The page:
About 10 pages from the end of chapter 3:
“This virtual form of time, involving the idea of absolute simultaneity, would seem to violate the laws of relativity. In relativistic physics two events cease to be simultaneous the moment they become separated in space, the dislocation in time becoming all the more evident the larger the separating distance....[but] in virtual space there are no metric distances, only ordinal distances that join rather than separate events.... Unlike a transcendent heaven inhabited by pure beings without becoming (unchanging essences or laws with a permanent identity) the virtual needs to be populated exclusively by pure becomings without being. Unlike actual becomings which have at most an intensive form of temporality (bundles of sequential processes occurring in parallel) a pure becoming must be characterized by a parallelism without any trace of sequentiality, or even directionality. Deleuze finds inspiration for this conception of time in phase transitions, or more exactly, in the critical events defining unactualized transitions. When seen as a pure becoming, a critical point of of temperature of 0 degrees C, for example, marks neither a melting nor a freezing of water, both of which are actual becomings...occurring as the critical threshold is crossed in a definite direction. A pure becoming, on the other hand, would involve both directions at once, a melting-freezing event which never actually occurs, but is 'always forthcoming and already past.'”
The section "time out of joint" in chapter 7 (starting at 185) sounds similar to DeLanda above, but not quite.
"Rather than approaching time cardinally in terms of succession, we instead seek to determine its ordinal structure...as the immutable form of change conditioning movement.... Put alternatively, conceived transcendentally, the past is that which was never present, the present is that which is only ever present, and the future is that which will never arrive" (186-7).
I'm reminded of Bryant's paper "Time of the object" introduced on p. 7. In the article he discusses this notion of ordinal time as the foundation for the withdrawn (virtual).
Also see this section of the SEP entry on Derrida. Derrida follows Kant's transcendental approach in exploring the condition(s) that make experience possible, which requires that irreducible singularity and iterability are distinct yet inseparable. And of course this occurs in time. But what kind of time per above, successive or ordinal? This is where the critique of the metaphysics of presence come in, for there is no pure present, which is always conditioned by a relation to the past and future. As in Deleuze's notions above of the irreducible ordinal relations of past, present and future from Bryant's D&G. We see Derrida also use the phrase "time out of joint" to express this, as did Bryant. This kind of time replaces "a linear relation between foundational conditions and and founded experience," i.e., successive time.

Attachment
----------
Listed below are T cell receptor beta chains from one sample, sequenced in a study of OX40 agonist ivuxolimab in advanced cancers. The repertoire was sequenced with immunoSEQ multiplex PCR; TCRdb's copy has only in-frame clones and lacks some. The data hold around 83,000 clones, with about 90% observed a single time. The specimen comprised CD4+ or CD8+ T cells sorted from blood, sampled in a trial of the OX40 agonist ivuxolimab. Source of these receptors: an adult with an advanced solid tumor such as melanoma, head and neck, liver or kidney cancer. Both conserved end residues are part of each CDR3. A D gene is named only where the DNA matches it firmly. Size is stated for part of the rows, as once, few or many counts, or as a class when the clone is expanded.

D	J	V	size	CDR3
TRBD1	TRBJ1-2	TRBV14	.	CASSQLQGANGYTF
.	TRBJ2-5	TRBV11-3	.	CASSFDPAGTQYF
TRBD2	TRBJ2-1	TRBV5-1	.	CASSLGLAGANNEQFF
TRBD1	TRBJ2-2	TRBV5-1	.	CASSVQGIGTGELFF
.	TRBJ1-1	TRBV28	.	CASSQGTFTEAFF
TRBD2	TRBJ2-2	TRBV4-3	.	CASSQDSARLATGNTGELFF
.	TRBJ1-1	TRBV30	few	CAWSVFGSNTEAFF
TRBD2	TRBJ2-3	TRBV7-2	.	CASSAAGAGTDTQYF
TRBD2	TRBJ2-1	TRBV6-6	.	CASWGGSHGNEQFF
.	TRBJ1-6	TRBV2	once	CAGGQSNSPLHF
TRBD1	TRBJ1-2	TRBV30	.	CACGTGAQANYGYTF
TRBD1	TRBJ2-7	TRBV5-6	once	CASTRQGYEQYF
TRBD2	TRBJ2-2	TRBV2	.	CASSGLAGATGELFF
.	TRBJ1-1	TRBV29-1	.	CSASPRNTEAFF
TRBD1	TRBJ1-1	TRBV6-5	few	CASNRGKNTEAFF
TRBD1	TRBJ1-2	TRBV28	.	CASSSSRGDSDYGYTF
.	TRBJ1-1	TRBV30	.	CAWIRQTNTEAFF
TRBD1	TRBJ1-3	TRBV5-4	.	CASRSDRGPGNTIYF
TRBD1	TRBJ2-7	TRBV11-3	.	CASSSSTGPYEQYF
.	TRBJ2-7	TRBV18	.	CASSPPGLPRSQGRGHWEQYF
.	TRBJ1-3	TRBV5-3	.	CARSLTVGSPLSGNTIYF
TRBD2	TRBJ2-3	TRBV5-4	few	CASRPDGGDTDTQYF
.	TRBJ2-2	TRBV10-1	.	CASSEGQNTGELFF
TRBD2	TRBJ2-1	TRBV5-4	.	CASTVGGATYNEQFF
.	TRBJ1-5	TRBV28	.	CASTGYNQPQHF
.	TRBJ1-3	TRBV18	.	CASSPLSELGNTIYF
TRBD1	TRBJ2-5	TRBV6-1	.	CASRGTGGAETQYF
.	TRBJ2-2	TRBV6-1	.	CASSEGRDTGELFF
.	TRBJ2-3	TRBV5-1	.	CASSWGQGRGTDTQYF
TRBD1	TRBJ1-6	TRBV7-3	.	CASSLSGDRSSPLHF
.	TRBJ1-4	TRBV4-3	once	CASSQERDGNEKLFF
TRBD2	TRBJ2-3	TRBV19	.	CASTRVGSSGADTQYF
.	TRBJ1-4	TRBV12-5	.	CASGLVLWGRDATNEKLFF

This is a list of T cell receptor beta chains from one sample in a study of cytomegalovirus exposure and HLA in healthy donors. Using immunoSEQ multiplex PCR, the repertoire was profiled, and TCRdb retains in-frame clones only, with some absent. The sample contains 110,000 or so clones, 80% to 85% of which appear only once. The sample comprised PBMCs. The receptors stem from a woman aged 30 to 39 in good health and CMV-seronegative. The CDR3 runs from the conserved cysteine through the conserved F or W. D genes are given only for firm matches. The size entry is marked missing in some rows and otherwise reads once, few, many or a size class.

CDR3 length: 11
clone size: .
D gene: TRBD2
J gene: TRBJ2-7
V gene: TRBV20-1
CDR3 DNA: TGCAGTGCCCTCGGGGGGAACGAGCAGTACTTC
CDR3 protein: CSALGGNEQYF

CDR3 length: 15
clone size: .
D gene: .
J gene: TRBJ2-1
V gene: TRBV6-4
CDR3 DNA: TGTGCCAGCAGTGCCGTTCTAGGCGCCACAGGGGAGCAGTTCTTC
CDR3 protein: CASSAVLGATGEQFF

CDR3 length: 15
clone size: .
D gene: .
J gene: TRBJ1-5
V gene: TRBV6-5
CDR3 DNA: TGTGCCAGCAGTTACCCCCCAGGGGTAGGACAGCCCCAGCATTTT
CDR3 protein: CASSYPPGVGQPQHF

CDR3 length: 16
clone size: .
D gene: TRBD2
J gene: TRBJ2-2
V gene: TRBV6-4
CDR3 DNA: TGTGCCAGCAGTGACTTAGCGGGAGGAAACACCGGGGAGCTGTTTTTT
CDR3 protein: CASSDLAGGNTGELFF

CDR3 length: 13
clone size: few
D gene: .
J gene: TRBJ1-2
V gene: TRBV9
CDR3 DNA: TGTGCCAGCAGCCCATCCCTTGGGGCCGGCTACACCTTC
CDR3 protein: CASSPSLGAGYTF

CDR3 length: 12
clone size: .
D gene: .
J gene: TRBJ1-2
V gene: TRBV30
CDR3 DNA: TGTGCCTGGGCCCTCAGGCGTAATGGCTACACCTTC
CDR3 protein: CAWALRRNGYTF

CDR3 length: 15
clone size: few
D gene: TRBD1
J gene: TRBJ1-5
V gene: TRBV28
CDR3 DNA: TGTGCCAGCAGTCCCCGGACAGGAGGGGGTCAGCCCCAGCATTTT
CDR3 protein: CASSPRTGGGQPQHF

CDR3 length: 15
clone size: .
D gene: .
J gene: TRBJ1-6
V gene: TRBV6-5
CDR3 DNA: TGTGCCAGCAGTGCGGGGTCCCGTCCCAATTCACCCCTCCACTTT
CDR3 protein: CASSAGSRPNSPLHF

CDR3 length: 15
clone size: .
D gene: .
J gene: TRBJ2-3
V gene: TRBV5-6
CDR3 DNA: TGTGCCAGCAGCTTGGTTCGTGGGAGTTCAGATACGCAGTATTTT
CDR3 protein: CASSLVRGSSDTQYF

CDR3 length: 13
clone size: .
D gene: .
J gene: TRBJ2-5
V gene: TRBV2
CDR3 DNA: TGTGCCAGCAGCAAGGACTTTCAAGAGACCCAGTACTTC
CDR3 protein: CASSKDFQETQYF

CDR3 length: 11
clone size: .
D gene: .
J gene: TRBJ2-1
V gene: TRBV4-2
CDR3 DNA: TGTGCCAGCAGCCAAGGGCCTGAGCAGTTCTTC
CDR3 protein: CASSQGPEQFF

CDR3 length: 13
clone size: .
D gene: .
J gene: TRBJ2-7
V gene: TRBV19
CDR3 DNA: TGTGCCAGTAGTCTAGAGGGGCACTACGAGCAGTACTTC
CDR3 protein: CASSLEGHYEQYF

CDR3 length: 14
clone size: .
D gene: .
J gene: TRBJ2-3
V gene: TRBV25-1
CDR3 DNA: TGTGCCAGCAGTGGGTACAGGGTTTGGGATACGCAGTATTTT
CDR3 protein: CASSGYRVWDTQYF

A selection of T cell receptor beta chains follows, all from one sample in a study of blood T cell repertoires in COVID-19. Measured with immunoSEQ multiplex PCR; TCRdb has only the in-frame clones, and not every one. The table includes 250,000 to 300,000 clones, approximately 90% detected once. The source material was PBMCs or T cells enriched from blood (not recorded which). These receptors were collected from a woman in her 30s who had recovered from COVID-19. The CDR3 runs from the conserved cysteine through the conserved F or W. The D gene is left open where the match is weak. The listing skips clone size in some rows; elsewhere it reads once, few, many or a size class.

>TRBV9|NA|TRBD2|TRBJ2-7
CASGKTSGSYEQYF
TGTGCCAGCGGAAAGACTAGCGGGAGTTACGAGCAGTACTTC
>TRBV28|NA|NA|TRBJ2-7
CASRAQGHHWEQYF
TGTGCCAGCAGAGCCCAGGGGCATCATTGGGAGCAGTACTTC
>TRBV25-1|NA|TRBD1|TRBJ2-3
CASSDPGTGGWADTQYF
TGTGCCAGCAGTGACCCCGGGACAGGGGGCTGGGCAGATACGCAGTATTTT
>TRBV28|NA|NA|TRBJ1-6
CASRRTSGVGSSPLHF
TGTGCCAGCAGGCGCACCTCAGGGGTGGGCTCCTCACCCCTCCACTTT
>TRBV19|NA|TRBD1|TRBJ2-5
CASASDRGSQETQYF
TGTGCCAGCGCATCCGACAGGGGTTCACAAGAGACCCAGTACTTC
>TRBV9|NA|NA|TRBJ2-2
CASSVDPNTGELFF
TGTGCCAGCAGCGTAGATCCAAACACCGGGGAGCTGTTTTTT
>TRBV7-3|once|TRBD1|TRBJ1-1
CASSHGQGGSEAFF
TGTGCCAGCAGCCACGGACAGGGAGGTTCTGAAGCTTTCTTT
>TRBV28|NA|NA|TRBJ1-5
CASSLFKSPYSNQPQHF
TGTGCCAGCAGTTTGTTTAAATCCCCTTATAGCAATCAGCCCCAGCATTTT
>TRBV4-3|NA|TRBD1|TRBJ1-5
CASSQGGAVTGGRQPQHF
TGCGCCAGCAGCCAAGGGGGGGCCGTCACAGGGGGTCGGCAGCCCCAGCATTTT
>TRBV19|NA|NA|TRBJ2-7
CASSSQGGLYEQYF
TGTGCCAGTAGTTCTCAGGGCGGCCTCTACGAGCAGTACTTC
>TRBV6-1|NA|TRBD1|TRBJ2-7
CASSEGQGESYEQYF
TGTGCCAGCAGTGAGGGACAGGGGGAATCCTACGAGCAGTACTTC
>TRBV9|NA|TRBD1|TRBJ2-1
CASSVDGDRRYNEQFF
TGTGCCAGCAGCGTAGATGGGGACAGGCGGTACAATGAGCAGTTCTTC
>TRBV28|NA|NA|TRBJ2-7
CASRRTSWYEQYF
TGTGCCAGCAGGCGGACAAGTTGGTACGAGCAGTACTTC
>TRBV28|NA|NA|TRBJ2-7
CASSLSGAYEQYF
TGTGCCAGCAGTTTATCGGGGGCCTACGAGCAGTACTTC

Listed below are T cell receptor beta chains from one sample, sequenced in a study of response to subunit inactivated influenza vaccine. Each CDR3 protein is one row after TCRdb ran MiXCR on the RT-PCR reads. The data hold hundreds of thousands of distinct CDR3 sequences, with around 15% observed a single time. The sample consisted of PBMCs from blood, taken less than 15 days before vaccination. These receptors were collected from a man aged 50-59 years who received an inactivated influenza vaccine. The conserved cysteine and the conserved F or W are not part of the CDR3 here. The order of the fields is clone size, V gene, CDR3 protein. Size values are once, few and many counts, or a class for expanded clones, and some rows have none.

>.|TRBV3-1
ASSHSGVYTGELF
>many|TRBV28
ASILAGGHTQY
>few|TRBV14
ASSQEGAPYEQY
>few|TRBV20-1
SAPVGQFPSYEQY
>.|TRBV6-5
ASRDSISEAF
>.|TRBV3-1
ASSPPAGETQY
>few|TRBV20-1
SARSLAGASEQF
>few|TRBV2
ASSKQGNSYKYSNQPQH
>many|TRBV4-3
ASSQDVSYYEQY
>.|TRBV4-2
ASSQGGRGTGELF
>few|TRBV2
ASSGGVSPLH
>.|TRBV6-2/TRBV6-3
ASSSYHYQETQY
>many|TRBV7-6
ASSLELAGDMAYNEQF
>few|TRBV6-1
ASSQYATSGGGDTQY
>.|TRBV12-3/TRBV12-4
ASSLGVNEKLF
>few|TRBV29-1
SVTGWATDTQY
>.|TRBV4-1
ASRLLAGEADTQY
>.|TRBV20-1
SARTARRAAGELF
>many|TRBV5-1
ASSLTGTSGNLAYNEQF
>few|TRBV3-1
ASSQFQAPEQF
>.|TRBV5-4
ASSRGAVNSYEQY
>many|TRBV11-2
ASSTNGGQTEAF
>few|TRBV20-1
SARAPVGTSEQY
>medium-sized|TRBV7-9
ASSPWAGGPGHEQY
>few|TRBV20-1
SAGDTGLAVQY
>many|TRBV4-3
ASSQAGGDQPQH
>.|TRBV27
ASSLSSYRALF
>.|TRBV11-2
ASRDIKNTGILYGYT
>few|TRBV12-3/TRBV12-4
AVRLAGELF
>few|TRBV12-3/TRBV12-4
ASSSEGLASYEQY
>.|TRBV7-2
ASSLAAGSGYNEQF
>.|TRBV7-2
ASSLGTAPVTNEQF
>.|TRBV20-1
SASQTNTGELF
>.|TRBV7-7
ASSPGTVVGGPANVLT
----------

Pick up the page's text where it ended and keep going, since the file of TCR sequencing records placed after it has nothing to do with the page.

From chapter 2 of BDD* Lorraine says:
“Deleuze takes the notion of the incorporeal realm of the event....the time of this realm of becomings is the time of Aion – an achronilogical time where everything has always has already happened and is yet to come....the 'pure event'” (32).
He goes on to describe the pure event in much the same terms as DeLanda, a a virtual that does not apparently ever actualize. Bryant notes that not all of the withdrawn virtual is ever actualized in toto, but that some of it is usually actualized via exo-relations. This seems quite different from Lorraine's (and apparently DeLanda's) version, which forever remain virtual in a separate realm. This is highlighted by Lorraine:
“In the achronilogical time of Aion all events can relate in a pure becoming freed from the restrictions of physical becoming” (34).
Obviously not so with Bryant's virtual realm. In TDOO Bryant uses Deleuze's virutal but admits it is his recontextualizatin and it differs from Deleuze's own use. For example:
“As such, the virtual...refers to powers and capacities belonging to an entity. And in order for an entity to have powers or capacities, it must actually exist. In this connection, while the virtual refers to potentiality, it would be a mistake to conflate this potentiality with the concept of a potential object. A potential object is an object that does not exist but which could come to exist. By contrast, the virtual is strictly a part of a real and existing object” (3.2).
This is not at all a pure event “freed from the restrictions of physical becoming.” He goes on:
“In evoking Deleuze's concept of the virtual, we must proceed with caution.... he is committed to the thesis that there is only one substance that is then broken up into discrete entities through a process of actualization.... The suggestion here is that the virtual seems to consist of a single continuum, such that there is only one virtual, one substance, that is then partitioned into apparently distinct entities” (3.2)
It is this single continuum of the pure event that allows for such readings of non-material virtuality that somehow underlies matter and gives it form, ideas Bryant repeatedly refutes. As does Derrida's an-archic khora and his sense of ordinal time, which Bryant lays out quite well. Lorraine is trying to make connections between Deleuze and Derrida based on the above but I don't see it.
Also note in chapter 3.2 Bryant goes into Protevi's reading of Deleuze on the virtual. But he thinks that Protevi, while also recontextualizing him, nonetheless attributes things to Deleuze not there to begin with.
* Between Deleuze and Derrida (Continuum, 2003).